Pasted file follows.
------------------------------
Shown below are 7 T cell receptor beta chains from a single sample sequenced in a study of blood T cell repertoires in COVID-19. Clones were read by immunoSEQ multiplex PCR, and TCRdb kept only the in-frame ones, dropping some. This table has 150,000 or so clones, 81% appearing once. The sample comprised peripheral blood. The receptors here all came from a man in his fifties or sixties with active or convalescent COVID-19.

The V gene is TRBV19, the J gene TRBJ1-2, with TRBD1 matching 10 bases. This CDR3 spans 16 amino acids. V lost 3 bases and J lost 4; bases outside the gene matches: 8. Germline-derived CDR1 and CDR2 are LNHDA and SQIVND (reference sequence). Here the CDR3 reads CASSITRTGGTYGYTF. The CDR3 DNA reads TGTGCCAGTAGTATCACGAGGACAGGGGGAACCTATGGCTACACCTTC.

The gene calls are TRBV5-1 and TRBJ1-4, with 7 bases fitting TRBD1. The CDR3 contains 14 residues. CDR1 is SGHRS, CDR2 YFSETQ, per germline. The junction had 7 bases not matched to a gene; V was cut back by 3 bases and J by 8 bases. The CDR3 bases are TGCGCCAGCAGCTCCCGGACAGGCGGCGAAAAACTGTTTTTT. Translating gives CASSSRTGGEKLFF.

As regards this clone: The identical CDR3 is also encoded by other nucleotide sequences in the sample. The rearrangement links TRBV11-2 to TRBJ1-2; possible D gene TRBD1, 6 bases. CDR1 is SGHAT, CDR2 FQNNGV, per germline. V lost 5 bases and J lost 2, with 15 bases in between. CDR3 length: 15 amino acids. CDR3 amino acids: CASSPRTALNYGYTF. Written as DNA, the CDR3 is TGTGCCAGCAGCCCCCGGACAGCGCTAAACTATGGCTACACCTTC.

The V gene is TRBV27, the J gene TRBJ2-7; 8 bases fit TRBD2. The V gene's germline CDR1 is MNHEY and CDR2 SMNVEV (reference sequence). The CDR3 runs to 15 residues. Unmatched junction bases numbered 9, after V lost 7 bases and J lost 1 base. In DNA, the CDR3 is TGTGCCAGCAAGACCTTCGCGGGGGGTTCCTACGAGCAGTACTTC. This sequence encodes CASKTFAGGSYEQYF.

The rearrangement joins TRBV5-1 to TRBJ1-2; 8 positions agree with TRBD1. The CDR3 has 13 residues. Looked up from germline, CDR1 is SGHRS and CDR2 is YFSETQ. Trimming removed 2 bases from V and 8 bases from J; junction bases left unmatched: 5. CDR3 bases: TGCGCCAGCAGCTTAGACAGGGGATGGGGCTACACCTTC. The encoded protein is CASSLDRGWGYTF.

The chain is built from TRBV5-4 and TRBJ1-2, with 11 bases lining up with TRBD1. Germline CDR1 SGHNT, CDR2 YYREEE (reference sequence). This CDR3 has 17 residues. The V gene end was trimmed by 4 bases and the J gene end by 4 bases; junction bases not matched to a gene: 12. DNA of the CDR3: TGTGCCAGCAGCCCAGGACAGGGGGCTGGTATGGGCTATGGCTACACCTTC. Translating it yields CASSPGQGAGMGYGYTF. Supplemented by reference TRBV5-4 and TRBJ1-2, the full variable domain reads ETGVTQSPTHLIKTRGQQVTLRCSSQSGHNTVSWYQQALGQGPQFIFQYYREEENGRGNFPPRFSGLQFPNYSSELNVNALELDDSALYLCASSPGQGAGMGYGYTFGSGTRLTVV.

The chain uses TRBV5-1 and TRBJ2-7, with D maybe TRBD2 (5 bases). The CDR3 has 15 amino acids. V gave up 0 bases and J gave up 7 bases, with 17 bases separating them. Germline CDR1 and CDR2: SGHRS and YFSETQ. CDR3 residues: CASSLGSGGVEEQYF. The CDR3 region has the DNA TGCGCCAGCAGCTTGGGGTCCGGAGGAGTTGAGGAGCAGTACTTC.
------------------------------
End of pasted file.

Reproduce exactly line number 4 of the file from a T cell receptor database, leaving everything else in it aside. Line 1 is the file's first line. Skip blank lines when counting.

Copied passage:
As regards this clone: The identical CDR3 is also encoded by other nucleotide sequences in the sample. The rearrangement links TRBV11-2 to TRBJ1-2; possible D gene TRBD1, 6 bases. CDR1 is SGHAT, CDR2 FQNNGV, per germline. V lost 5 bases and J lost 2, with 15 bases in between. CDR3 length: 15 amino acids. CDR3 amino acids: CASSPRTALNYGYTF. Written as DNA, the CDR3 is TGTGCCAGCAGCCCCCGGACAGCGCTAAACTATGGCTACACCTTC.